• Looking For A Tinmouse (Boeing 737-200)

    Looking For A Tinmouse II

    By Alejandro Hurtado (2 July 2008)

    When I started this series, I supposed I was going to talk just about newer, only FSX planes. But this time I'm going to write about the Tinmouse II Boeing 737-200.

    Even as I'm going to make all the usual analysis, this time I'm going to focus more in the model history and less in the real plane history. Why? Because this time I'm involved in part of the Tinmouse II history. This is going to be a long history, about business associations, art love and many other things.

    As far as I know, Tinmouse was a 737-200 model and web site made by Rich Probst. It went backrupt and, better than let all his effort go to the bit bucket, he released it as freeware. It was improved, especially in the panel area, by a team of entusiast developers, calling it the Tinmouse II project. You can find all the Tinmouse II files here: TinMouse II Boeing 737-200 (tnmsb732.zip) TinMouse II Boeing 737-200 v1.2 (tnms2v12.zip) TinMouse II Boeing 737-200 v1.21 patch (tnmsv121.zip).

    By the middle of the year 2007, Mike McCarthy posted a forum message requesting volunteers to make a team of non-profesional developers, willing to make plane models as good as the profesional ones. I was the first to answer the challenge, and so started a virtual relationship that I hope will continue for many many years.

    Of course, I was going to make the textures of a model that doesn't existed yet. I selected the airlines, developed a team livery... and sat down reading emails for weeks. Eventually, I started to design my own set of textures, a wonderful exercise for any repainter. We usually take an existing texture and repaint it. But this time I could select the size, detail, number of pieces, cockpit detail, inner complexity and many other things that are usually defined by the modelers, not for the repainters. Of course, merchandising exigences, administrative directives and even tempermental decisions where made. I was just another one in a team.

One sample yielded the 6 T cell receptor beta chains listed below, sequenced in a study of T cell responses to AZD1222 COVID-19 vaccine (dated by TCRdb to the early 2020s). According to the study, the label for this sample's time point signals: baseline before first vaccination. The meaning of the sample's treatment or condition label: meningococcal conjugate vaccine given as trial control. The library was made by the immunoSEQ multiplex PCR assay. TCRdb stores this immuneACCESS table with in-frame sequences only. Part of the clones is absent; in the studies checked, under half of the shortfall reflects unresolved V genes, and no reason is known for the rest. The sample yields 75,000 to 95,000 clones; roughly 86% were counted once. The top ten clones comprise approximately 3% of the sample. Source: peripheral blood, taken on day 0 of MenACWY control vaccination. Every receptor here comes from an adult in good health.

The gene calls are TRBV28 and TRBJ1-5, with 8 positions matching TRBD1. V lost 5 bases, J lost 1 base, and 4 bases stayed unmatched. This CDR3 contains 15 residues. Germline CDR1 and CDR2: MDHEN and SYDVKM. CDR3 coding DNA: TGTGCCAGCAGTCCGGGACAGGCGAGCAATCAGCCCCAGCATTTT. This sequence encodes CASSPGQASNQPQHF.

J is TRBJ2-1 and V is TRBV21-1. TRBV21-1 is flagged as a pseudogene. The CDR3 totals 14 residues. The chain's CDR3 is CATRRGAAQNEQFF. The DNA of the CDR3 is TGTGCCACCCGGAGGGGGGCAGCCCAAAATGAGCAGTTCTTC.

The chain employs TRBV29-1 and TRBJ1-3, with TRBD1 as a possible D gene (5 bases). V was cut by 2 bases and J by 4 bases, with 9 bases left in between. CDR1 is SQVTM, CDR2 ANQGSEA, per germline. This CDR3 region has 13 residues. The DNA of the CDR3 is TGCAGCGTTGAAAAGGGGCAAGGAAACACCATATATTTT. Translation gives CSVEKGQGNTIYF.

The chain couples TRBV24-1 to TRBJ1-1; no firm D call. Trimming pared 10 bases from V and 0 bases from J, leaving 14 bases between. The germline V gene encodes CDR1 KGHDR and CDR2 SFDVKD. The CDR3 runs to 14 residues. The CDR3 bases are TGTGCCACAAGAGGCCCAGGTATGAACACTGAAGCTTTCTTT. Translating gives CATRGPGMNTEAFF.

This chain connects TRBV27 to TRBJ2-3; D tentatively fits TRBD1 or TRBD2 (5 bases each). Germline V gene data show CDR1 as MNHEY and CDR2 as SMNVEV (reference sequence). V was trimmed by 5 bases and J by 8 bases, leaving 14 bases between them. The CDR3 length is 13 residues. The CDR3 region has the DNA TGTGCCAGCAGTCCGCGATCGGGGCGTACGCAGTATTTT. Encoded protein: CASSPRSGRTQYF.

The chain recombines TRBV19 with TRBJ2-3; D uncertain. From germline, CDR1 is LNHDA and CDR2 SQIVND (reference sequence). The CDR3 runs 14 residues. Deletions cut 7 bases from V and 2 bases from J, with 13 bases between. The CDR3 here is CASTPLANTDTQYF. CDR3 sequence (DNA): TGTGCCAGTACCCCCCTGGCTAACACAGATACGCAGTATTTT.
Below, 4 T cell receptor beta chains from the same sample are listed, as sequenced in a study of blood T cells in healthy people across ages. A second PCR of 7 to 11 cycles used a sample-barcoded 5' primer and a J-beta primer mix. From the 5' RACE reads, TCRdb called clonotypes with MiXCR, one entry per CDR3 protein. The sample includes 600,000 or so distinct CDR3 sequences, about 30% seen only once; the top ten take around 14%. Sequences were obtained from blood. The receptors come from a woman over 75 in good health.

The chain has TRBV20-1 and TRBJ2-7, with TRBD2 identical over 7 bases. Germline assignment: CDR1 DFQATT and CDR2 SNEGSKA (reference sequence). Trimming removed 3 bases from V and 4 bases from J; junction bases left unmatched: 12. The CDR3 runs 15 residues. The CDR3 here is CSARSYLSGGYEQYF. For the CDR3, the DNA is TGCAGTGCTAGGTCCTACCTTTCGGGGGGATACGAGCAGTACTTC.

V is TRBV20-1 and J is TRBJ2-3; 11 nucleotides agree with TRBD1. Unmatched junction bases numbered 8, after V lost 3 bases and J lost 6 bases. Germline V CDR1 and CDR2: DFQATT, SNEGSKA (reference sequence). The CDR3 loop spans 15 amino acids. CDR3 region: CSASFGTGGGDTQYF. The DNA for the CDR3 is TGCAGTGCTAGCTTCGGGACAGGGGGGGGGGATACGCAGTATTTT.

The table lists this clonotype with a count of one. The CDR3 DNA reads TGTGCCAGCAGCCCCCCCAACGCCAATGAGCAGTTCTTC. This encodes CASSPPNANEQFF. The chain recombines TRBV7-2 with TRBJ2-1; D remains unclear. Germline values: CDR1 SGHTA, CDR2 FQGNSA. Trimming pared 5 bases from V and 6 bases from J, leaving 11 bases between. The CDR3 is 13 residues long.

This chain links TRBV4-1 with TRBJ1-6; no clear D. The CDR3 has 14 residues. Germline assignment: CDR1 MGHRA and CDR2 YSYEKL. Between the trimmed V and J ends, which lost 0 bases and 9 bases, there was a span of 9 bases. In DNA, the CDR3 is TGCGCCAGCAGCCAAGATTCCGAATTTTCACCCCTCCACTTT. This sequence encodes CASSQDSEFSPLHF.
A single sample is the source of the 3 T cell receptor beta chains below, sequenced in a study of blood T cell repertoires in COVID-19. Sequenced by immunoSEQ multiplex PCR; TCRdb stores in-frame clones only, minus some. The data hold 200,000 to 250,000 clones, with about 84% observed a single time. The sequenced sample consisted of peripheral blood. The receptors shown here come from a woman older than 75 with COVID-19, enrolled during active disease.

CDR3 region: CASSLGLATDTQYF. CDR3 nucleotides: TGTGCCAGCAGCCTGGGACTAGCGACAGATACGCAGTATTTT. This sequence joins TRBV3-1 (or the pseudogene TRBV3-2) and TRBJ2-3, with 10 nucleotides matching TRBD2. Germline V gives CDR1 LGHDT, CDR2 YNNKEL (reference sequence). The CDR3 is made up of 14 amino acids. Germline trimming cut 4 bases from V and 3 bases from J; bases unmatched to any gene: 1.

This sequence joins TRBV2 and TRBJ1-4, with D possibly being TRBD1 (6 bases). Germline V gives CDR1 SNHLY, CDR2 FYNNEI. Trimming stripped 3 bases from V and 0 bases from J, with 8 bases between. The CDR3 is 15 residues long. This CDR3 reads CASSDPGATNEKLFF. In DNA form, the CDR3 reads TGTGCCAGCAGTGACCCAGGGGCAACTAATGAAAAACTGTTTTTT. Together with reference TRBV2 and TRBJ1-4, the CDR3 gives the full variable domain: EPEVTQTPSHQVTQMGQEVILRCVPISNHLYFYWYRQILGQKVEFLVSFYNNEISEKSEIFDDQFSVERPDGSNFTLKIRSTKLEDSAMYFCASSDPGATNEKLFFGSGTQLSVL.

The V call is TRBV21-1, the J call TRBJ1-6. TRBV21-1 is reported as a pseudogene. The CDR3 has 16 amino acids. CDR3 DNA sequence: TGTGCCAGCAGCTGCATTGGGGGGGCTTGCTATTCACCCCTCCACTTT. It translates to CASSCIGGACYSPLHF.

But, by Murphy's laws, we started to develop an improvement of the Tinmouse II model, specially the panel and textures areas. It doesn't bother me, because I have always loved the Boeing 737-200. My last four plane trips had been in a -200 model, and I've released my Avior file (b737ah49.zip) thanks to this flight.

    So, once again I started to choose airlines, consulted the rest of the team, consulted you flighsimmers, and elected five liveries: Ryanair, fsOC (our livery), Southwest, Aerolineas Argentinas and Aloha N73711. Having finished the first two, something unexpected happened.

    Sadly, by December 2007, the fsOC project ended. I released the only two finished, freeware textures (txt03ah.zip and txt04ah.zip) as a tribute to the team.

    If you are going to install the plane, remember to copy all the folders and files in the corresponding places. It includes a file called B732adv.gau, wich can be found in the fsfsconv\panel.b732adv folder, and wich is supposed to be in the \gauges folder. You must copy the FSSound.dll file inside the modules folder, and enable the Flight Simulator to use it when entering in. If the airspeed indicator doesn't work, you need to upgrade the FSUIPC.DLL to the version 3.70 or later. It must be installed in the modules folder too, and activated via the in-flight FS panel. You can find the latest version in the Peter Dowson page. You can register or not, as you wish.